Why Sports Websites Don’t Get Me: An Open Letter

Targeting and Personalization


Dear sports websites,

We spend a lot of time together. A lot. You are the first websites that I visit in the morning and the last websites I check at night. I bookmark you, share your stories on my Facebook page, and compulsively consult you on my phone all day. Some of my friends and loved ones feel jealous of the time that I spend with you, but they realize nothing will drive us apart. I’m devoted.

However, despite all the time we’ve spent together, you don’t know me any better than the first day we met.

Let me explain what I mean – I’m not here to break up with you, I’m here to make our relationship better. But tell me one thing: how many times have I read your articles about the Oregon Ducks Football squad? The answer, as you should know, is “countless.”

I’ll give you another chance: how many hours have I spent reading about our new Defensive Coordinator, our upcoming opponents, and our chances to finally win the National Championship? The answer to that one is “too many”…just kidding, I don’t regret a thing.

And yet you think I care about Notre Dame’s new gold helmet and Texas’s new practice regimen. You show me these stories, over and over again. I never click on them because I don’t care about them, and yet you persist. I’m making my preferences clear, but it’s like you aren’t listening. That hurts.

In today’s day and age, where information moves at the speed of light, nobody cares any more about who broke what story – we have a surplus of information. But information abundance leads to attention scarcity, so my time and attention is precious. And yet each and every time I visit, you want to tell me about the Southeastern Conference. Have I ever expressed interest? No? That’s because I. Don’t. Care.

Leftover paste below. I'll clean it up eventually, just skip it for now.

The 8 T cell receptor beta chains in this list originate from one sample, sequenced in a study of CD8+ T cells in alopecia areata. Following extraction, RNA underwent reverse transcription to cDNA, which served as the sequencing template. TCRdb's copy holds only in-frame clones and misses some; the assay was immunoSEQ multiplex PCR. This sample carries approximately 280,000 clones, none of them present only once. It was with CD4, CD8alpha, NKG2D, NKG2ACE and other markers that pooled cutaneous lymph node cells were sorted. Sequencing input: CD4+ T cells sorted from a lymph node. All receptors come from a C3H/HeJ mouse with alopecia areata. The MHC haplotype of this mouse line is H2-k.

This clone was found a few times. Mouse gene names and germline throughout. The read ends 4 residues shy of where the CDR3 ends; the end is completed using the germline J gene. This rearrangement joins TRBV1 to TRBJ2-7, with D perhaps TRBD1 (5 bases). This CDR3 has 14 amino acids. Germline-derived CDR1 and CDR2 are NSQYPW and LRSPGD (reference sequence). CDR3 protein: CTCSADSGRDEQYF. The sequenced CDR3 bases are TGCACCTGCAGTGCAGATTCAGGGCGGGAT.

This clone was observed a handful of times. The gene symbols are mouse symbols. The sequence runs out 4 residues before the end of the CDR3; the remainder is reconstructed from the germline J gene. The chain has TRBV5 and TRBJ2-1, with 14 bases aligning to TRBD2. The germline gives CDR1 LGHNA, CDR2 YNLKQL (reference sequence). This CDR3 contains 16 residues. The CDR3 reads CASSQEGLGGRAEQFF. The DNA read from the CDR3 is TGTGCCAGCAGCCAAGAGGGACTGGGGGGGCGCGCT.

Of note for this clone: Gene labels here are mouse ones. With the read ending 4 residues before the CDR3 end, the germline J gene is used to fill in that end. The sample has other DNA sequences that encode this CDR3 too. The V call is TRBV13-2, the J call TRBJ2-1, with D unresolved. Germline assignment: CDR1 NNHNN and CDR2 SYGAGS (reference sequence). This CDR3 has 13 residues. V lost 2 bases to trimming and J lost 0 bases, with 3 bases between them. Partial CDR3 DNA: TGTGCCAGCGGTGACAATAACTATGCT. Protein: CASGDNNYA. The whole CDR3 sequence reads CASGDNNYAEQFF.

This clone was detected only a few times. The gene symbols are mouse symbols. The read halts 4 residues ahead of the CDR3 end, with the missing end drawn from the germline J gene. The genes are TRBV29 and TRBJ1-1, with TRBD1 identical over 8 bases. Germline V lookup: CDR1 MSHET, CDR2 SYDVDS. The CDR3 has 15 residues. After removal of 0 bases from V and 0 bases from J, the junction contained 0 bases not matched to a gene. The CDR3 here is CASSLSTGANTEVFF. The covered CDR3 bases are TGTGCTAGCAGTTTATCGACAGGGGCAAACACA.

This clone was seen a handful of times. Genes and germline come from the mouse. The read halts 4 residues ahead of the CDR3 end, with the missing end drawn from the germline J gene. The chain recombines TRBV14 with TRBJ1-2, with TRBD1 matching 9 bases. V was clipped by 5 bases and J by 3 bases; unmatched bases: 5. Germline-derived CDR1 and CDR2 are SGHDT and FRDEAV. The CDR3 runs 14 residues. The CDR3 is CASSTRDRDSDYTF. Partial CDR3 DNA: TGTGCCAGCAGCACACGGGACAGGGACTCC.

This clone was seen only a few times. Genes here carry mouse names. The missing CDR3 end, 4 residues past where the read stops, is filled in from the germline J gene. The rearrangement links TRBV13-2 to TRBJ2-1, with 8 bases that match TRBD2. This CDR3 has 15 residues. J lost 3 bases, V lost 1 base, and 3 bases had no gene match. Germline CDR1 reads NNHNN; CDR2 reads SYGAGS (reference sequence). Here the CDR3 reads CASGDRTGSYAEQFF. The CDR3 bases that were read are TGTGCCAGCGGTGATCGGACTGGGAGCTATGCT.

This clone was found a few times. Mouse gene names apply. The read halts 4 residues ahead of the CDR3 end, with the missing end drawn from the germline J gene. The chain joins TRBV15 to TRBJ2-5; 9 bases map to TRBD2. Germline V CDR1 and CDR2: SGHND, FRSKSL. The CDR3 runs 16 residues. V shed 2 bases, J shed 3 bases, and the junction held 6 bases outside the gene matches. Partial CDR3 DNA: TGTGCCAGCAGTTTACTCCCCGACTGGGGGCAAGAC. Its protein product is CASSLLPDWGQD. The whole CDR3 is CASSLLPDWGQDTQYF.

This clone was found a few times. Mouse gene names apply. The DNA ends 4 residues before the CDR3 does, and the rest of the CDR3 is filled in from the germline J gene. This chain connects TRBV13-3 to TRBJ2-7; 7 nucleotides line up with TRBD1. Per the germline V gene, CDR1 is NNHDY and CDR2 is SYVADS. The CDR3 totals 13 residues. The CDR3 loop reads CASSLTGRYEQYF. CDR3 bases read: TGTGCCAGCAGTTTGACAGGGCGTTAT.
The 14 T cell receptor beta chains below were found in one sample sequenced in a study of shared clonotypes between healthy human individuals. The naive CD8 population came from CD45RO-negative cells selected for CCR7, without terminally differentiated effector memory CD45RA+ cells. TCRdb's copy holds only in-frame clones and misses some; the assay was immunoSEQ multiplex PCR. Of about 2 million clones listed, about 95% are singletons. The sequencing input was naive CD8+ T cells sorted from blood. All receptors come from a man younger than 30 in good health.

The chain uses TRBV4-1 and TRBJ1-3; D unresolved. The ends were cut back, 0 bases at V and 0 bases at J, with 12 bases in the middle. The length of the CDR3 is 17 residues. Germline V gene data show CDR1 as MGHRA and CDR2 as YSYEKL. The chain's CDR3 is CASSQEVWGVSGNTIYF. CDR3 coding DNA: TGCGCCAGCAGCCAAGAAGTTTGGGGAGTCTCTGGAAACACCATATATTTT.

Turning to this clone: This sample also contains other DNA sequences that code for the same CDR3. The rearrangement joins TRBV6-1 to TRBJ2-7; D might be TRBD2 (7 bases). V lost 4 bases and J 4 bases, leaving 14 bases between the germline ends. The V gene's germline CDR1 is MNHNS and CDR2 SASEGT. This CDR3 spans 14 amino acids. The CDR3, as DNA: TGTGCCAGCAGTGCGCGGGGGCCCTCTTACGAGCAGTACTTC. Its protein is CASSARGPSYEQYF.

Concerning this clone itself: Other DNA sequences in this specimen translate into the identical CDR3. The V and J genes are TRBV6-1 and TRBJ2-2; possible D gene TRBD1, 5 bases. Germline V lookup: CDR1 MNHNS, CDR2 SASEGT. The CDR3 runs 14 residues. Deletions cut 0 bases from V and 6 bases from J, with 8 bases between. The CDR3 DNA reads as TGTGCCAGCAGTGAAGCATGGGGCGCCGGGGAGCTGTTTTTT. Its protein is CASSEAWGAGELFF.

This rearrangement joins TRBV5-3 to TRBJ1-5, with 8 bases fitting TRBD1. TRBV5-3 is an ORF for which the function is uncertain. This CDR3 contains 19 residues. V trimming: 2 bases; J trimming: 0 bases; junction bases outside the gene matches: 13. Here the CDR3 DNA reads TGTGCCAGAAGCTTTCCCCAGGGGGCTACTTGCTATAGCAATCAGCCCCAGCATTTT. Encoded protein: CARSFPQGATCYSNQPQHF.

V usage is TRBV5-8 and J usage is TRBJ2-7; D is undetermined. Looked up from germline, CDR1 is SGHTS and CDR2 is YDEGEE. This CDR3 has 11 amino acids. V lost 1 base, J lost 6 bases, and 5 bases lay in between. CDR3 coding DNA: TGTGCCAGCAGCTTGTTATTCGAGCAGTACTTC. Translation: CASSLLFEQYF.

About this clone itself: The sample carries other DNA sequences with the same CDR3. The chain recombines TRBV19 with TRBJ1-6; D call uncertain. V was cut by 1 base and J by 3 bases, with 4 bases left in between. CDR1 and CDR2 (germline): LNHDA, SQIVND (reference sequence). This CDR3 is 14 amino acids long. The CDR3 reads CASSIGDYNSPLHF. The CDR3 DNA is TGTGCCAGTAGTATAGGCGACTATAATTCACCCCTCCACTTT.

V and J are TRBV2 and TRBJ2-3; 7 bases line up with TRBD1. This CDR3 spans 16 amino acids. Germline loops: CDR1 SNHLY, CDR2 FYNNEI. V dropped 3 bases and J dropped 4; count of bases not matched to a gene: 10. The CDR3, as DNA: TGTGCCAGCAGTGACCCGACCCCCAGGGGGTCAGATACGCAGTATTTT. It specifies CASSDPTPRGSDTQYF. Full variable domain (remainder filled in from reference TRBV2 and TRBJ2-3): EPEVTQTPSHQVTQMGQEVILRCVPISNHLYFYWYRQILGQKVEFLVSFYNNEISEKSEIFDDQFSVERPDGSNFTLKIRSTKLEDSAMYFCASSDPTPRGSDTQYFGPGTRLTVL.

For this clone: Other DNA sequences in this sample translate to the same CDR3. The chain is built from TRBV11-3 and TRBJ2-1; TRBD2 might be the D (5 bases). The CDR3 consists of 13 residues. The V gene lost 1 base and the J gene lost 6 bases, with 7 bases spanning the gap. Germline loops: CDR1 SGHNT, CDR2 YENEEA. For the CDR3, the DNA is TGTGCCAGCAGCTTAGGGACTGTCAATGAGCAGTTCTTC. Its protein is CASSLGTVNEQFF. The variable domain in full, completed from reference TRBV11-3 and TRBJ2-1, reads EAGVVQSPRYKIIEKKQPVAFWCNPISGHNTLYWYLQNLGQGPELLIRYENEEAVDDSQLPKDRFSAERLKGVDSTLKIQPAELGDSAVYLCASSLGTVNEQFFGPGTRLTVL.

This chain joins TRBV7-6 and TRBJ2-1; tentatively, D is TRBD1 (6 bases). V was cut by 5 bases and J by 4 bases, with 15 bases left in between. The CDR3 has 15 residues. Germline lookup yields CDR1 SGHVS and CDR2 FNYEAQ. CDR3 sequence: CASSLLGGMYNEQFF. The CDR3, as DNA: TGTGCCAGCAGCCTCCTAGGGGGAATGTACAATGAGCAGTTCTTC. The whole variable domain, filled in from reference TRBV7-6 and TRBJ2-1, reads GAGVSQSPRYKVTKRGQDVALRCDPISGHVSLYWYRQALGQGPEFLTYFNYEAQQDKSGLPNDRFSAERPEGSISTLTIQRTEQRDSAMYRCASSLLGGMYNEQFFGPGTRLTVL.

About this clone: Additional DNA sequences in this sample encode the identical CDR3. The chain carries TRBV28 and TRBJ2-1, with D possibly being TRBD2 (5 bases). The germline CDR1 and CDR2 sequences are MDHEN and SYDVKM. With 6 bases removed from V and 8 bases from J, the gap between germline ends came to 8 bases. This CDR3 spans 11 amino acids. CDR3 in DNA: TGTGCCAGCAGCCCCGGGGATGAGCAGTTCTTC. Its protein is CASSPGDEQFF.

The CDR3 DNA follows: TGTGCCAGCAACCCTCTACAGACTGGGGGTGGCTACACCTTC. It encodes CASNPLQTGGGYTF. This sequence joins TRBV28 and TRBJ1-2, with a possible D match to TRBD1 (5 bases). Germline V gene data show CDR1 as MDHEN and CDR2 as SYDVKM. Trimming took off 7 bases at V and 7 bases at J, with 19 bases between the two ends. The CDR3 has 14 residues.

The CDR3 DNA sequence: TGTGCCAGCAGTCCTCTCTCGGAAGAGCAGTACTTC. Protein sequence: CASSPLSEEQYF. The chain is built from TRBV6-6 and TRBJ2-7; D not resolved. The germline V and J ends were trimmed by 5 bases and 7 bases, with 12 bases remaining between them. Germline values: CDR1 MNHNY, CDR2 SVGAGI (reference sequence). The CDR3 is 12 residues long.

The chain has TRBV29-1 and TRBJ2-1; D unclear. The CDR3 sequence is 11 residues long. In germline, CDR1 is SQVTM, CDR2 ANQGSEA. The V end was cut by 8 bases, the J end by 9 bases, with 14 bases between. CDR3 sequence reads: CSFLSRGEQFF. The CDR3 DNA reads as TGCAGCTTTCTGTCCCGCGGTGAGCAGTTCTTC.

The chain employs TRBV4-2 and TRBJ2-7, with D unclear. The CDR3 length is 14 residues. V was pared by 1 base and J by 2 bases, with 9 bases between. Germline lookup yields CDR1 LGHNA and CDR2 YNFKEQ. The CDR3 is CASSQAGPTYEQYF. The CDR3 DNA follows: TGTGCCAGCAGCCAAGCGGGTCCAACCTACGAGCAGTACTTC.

I’m only telling you this because, one day, a sports website is going to come along that really listens. That website will recognize what a great guy I am, and it’s going to notice the very obvious hints I drop. And when it does, it’s going to show me what I want to see – and that website is going to be personalized to reflect my needs.

But like I said, I don’t want a new sports website – I want the sports websites I already love to get better. So I thought of some easy suggestions for all of you sports websites out there. In fact, all of the websites I read, regardless of what they’re about, could probably benefit from these hints:

  • Monitor my engagement, and respond by presenting articles that are most relevant to me. For example, each time I visit a sports website, I would ideally see stories about the Ducks and the PAC12 (both of which I spend hours reading about) at the top of the page. My behavior is easy to read, and could be easily responded to with personalization tools. It shouldn’t even require me to log in.
  • Note my geographic location and respond accordingly. I live in California, so when I check the schedule for upcoming games, the game times should be presented in Pacific Standard Time. Small change, big boost in relevance for me.
  • Retarget me with banner ads. Retargeting ads can get a bad rap, but if they’re actually relevant, they can be incredibly effective. For example, if I see a banner ad telling me that there’s a new story about my beloved Ducks, I will click on that ad with lightning speed. If you know there’s a topic that I like, why not proactively engage me in conversation?

In conclusion, I’m not asking for you to be completely different. I’m just asking you to consider what I want sometimes – ideally, you’d consider it all of the time. When a sports website finally learns to listen, fans will flock to it faster than the Ducks score touchdowns.